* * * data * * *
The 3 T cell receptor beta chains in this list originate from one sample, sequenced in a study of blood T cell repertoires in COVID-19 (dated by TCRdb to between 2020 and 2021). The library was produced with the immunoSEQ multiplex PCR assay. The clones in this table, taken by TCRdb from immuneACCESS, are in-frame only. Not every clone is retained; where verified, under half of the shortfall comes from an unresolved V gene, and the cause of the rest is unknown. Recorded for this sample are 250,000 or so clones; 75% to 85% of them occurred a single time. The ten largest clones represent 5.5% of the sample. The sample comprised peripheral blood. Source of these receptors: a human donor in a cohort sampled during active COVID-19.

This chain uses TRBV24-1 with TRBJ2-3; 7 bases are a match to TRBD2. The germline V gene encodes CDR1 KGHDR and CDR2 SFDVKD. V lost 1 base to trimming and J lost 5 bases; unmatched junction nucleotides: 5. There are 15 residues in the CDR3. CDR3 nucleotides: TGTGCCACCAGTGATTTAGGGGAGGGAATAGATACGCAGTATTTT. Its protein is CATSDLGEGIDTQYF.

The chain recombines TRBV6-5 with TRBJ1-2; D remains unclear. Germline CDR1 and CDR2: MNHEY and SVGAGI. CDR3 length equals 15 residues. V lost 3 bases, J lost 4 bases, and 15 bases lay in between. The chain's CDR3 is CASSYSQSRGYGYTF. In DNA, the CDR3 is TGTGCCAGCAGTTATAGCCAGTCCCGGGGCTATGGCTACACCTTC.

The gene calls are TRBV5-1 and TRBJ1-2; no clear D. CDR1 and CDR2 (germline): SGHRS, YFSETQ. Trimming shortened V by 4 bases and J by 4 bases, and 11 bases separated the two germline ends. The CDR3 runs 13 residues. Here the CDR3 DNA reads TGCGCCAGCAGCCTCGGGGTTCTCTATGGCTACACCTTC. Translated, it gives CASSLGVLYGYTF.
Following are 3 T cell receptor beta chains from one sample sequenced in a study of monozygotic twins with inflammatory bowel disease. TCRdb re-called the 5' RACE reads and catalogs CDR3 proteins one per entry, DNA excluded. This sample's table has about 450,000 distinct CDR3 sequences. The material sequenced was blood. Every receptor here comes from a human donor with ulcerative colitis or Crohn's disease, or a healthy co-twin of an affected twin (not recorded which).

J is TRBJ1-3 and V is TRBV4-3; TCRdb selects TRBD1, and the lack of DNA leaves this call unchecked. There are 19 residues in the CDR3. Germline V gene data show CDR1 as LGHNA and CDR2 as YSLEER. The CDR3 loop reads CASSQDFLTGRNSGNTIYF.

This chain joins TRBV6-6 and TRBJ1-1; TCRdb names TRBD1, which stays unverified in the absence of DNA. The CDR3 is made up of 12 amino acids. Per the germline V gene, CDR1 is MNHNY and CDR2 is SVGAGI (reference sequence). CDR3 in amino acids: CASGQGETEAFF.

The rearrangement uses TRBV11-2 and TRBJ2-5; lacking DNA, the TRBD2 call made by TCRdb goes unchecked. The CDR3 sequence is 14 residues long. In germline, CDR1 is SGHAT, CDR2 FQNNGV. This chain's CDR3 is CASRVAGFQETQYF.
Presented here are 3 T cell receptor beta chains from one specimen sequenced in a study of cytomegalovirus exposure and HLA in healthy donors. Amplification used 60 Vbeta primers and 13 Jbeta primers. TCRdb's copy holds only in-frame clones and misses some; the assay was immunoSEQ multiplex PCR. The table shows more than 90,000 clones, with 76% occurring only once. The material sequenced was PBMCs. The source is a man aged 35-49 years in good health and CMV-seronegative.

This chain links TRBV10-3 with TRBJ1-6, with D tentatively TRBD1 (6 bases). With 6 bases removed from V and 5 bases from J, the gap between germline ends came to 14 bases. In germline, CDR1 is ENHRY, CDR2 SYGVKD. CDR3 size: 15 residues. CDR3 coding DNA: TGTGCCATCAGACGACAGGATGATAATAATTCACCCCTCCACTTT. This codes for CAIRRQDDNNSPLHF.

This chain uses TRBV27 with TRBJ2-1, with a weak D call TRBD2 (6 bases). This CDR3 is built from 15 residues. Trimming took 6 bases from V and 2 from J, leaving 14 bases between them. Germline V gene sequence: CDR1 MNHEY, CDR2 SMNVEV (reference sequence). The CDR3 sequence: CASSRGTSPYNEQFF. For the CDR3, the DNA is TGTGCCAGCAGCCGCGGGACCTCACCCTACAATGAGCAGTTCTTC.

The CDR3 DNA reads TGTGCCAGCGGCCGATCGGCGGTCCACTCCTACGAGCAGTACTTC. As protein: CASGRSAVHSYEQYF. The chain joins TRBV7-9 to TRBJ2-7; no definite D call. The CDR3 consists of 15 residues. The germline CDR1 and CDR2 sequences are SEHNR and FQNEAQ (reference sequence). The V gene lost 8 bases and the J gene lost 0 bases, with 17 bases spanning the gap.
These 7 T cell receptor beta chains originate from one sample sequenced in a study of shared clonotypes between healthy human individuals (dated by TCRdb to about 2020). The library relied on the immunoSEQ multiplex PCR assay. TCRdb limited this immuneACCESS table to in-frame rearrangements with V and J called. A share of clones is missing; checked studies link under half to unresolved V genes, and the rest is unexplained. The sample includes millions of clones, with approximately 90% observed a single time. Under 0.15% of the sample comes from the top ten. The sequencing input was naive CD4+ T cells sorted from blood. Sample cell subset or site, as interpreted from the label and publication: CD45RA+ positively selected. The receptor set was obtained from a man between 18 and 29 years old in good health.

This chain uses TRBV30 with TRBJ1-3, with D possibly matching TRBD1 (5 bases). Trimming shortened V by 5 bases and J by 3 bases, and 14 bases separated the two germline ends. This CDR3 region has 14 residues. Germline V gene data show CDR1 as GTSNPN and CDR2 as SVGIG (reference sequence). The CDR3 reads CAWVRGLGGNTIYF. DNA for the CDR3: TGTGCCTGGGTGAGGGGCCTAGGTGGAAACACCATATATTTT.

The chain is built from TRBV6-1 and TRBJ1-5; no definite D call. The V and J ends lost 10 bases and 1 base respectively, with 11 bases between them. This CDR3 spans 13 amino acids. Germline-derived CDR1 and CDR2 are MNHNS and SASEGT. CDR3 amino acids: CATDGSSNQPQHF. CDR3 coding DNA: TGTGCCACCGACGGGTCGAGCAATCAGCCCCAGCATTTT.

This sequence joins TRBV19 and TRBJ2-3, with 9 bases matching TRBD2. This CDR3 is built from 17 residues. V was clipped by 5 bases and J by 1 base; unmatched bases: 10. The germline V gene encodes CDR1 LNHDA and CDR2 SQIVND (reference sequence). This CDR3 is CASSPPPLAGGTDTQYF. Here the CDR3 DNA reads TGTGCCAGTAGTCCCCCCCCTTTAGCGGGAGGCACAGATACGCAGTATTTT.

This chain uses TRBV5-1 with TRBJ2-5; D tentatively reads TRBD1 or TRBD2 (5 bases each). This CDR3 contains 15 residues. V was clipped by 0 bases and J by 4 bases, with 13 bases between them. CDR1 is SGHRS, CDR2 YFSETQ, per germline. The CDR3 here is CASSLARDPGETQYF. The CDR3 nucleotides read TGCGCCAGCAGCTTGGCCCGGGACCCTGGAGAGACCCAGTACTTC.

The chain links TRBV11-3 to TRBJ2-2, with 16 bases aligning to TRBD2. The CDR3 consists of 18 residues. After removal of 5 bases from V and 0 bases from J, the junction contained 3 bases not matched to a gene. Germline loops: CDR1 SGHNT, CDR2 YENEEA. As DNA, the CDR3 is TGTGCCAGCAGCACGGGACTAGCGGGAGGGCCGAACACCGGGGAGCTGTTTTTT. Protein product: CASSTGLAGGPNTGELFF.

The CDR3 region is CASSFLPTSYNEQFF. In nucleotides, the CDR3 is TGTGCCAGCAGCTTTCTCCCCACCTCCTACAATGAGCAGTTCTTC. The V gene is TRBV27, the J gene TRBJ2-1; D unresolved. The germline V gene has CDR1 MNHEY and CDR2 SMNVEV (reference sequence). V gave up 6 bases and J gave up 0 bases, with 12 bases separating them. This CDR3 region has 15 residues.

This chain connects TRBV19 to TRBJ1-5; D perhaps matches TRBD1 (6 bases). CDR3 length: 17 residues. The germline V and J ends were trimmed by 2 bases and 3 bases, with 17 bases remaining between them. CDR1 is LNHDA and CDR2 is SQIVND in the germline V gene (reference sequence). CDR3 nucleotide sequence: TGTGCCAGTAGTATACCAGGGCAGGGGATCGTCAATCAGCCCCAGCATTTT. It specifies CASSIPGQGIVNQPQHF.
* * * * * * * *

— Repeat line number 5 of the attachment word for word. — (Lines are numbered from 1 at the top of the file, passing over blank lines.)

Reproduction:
Following are 3 T cell receptor beta chains from one sample sequenced in a study of monozygotic twins with inflammatory bowel disease. TCRdb re-called the 5' RACE reads and catalogs CDR3 proteins one per entry, DNA excluded. This sample's table has about 450,000 distinct CDR3 sequences. The material sequenced was blood. Every receptor here comes from a human donor with ulcerative colitis or Crohn's disease, or a healthy co-twin of an affected twin (not recorded which).